One Field of Study, Many Career Options

The Chemistry Major

Chemistry is an exciting diverse field. The discipline of working in chemistry gives you habits of mind that serve you well throughout your life. There is real value in tackling a hard task capably. That is what we offer you. Our major has a core requirement that includes one semester of undergraduate research. You may pursue a program leading to either a B.A. or B.S. degree. The major consists of 39 to 48 credits. The 39 hour sequence is often selected by double majors and pre-professional students. The longer sequence is strongly recommended for students contemplating a career as a professional chemist.

Areas of emphasis

  • You might be interested in a career in research chemistry. You might follow the example of Steve Chamberlain, a Millikin BS chemist now working for Merck and Co. Or you might be like Ann Louise Sumner who earned a PhD in Analytical Chemistry while studying the chemistry of the atmosphere. Or you might like to work in the food industry. ADM and Tate & Lyle, large companies in Decatur, have many Millikin alumni as employees including Mark Matlock, group vice president at ADM. John Hoots, PhD, a chemist at Nalco who has many patents in the field of corrosion chemistry, might inspire you.
  • You might be interested in the field of biochemistry. Millikin alumna Emilie Porter Huck received her PhD from Wisconsin in that field (2003) and now works as a patent attorney.
  • You might be interested in business. Some of our students have started their own companies including Tricia Cox, founder and president of The Culinary Palette. Karen Green owns a chain of children's clothing stores.
  • You might be interested in a professional career in medicine or dentistry. Rebecca Klepzig Pederson, practicing in Freeport, IL, Bob Kraus, neurosurgeon in Decatur, or Gary Simms, Decatur dentist, were among many Millikin chemistry grads who chose medical careers.
  • You might be interested in pharmacy. Norm Hoback, class of '78, owns a pharmacy consulting business called "Norm the Pharmacist".


Chemistry Areas of Study

Mission Statement

Do Chemistry as Chemists Do It

Use modern instruments from the first lab class in the first year; repeating experiments should be normal, not remedial. The desired outcome of an experiment is an accurate, reproducible, unambiguous result, not a predestined "right one."

Modern Chemistry is Integrated

Chemists address problems with concepts and techniques that span the various subfields of chemistry. Moreover, biologists, nurses, psychologists, and physicians also regularly use these same concepts and techniques.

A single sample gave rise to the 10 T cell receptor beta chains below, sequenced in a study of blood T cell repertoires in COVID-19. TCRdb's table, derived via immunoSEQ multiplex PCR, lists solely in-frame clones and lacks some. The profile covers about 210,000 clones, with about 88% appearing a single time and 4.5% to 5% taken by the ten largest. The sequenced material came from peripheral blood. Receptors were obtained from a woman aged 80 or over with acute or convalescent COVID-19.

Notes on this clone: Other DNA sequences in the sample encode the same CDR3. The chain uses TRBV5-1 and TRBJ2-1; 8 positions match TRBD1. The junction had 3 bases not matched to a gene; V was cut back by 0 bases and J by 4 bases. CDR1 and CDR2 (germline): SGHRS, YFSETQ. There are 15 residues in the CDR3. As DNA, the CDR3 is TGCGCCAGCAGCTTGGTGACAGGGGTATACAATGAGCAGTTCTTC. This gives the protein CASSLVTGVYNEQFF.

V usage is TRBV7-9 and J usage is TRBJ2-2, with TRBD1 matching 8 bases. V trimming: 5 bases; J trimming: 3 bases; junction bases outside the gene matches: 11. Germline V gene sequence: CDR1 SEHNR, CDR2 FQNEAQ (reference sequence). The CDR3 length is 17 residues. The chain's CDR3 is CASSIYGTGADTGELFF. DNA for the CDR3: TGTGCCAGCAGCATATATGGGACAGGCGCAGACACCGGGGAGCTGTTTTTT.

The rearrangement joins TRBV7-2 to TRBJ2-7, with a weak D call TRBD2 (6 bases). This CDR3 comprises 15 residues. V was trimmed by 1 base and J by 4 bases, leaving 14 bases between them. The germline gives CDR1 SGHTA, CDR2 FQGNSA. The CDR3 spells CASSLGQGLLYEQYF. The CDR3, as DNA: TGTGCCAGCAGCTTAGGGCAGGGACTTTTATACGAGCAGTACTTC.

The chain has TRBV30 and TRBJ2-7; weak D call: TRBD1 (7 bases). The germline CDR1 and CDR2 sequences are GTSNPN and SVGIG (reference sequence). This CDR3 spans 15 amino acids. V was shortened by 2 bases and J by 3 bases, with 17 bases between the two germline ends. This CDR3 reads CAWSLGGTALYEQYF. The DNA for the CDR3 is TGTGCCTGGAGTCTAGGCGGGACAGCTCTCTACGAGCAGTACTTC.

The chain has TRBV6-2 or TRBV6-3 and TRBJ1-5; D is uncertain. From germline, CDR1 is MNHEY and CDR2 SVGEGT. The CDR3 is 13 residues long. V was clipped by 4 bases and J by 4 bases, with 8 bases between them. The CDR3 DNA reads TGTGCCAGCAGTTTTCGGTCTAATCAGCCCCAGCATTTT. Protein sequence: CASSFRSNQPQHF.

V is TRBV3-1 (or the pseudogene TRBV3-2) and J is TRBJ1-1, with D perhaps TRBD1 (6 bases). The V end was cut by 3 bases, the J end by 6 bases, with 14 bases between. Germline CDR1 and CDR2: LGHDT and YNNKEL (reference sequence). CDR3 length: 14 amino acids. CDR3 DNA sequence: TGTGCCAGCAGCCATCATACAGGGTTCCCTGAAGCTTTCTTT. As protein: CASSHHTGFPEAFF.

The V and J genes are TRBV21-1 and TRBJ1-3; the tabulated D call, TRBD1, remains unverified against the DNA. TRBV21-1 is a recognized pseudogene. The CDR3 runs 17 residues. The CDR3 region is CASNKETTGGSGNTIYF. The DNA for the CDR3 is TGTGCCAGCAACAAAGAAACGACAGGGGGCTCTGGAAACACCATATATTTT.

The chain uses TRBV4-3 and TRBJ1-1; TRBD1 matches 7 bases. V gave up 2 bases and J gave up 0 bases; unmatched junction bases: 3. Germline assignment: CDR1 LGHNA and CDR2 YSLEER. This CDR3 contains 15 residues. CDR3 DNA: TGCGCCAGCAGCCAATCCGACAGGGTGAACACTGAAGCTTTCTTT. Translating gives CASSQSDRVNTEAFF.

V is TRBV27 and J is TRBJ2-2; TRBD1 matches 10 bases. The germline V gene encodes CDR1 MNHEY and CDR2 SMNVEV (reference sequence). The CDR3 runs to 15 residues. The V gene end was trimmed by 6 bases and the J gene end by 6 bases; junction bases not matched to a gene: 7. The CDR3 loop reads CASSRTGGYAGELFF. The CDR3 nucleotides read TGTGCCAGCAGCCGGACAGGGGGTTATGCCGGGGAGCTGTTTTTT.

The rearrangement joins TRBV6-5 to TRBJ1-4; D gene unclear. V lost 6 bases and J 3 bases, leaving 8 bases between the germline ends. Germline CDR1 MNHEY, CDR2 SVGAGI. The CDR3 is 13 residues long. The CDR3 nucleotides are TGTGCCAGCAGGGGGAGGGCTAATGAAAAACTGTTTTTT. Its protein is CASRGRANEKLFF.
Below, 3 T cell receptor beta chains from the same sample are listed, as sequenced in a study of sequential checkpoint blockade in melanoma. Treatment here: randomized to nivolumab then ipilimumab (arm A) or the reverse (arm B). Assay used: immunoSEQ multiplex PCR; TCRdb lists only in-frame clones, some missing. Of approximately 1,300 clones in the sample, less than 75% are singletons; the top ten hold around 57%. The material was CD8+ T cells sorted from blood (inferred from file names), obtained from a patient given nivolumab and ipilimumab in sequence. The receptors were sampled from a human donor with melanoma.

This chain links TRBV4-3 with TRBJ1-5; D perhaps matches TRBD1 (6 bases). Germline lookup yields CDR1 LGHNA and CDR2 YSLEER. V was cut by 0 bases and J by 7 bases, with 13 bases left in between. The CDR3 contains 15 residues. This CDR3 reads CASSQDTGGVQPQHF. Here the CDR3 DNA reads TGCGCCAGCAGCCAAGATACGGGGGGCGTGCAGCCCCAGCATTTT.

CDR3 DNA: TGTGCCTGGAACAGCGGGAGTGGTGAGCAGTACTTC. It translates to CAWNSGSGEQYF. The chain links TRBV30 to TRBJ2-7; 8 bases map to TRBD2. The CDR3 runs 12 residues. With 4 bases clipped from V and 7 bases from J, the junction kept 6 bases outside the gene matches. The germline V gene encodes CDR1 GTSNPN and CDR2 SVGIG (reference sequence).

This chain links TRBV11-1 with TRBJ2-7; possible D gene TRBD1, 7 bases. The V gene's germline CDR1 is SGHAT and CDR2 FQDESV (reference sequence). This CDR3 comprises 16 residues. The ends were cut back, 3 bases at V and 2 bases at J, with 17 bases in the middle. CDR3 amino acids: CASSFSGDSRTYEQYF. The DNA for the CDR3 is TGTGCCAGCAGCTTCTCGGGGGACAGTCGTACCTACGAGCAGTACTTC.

The Main Goal of Laboratory is Tackling a New Problem Capably

We design experiments to develop maximum independence, not maximum coverage.

Department Student Learning Goals

  1. Demonstrate the skills to solve problems and communicate through writing and speaking.
  2. Discover how to integrate and apply knowledge and skills both within the chemistry community and between chemistry and other disciplinary communities.
  3. Develop the capacity to address real-world scenarios in which chemistry plays a role.


There are many career options available to chemists. The ACS has a site with Career Tools.

The Alfred P. Sloan foundation has funded 11 scientific societies to produce career materials. You can get more information at their website: Sloan Career Website

Planning for graduate work in chemistry? Many of our graduates choose further study at major research institutions such as Illinois, Ohio State, Indiana, U of California, Purdue, and Rice while others start graduate study more modestly at places such as Illinois State. The ACS has a new resource for students considering graduate work

The Internet is an interesting place to look for positions. Here are some sites that link you to possibilities:

Career Opportunities

  • Analytical Chemist
  • Attorney
  • Biochemist
  • Chemical and Drug Sales Representative
  • Chemical Engineer
  • Chemical Processing Plant Supervisor
  • Chemical Safety Officer
  • Chemist
  • Consultant
  • Dentist
  • Environmental Chemist
  • Food and Sanitation Inspector
  • Food Processing Specialist
  • Forensic Specialist
  • Hospital Administrator
  • Industrial Health Engineer
  • Industrial Manager
  • Instrument Specialist
  • Laboratory Director
  • Literature Researcher/Reviewer
  • Materials Engineer
  • Medical Technologist
  • Occupational Safety Officer
  • Pharmaceutical Chemist
  • Pharmaceutical Sales
  • Pharmacist
  • Physician
  • Polymer Chemist
  • Product Manager
  • Quality Control Specialist
  • Radiochemist
  • Radiation Safety Officer
  • Research and Development Scientist
  • Science Librarian
  • Stockbroker
  • Technical Writer or Journalist
  • University Professor
  • Veterinarian
  • Of course some chemistry majors go far afield from even science in making career choices

Graduate School Resources

If you decide you want to go to graduate school in chemistry, you should begin your search no later than fall semester of your senior year. The student ACS chapter maintains a list of links to various graduate departments.

Planning for Graduate Work in Chemistry guide provided by ACS

Chemistry Graduate Schools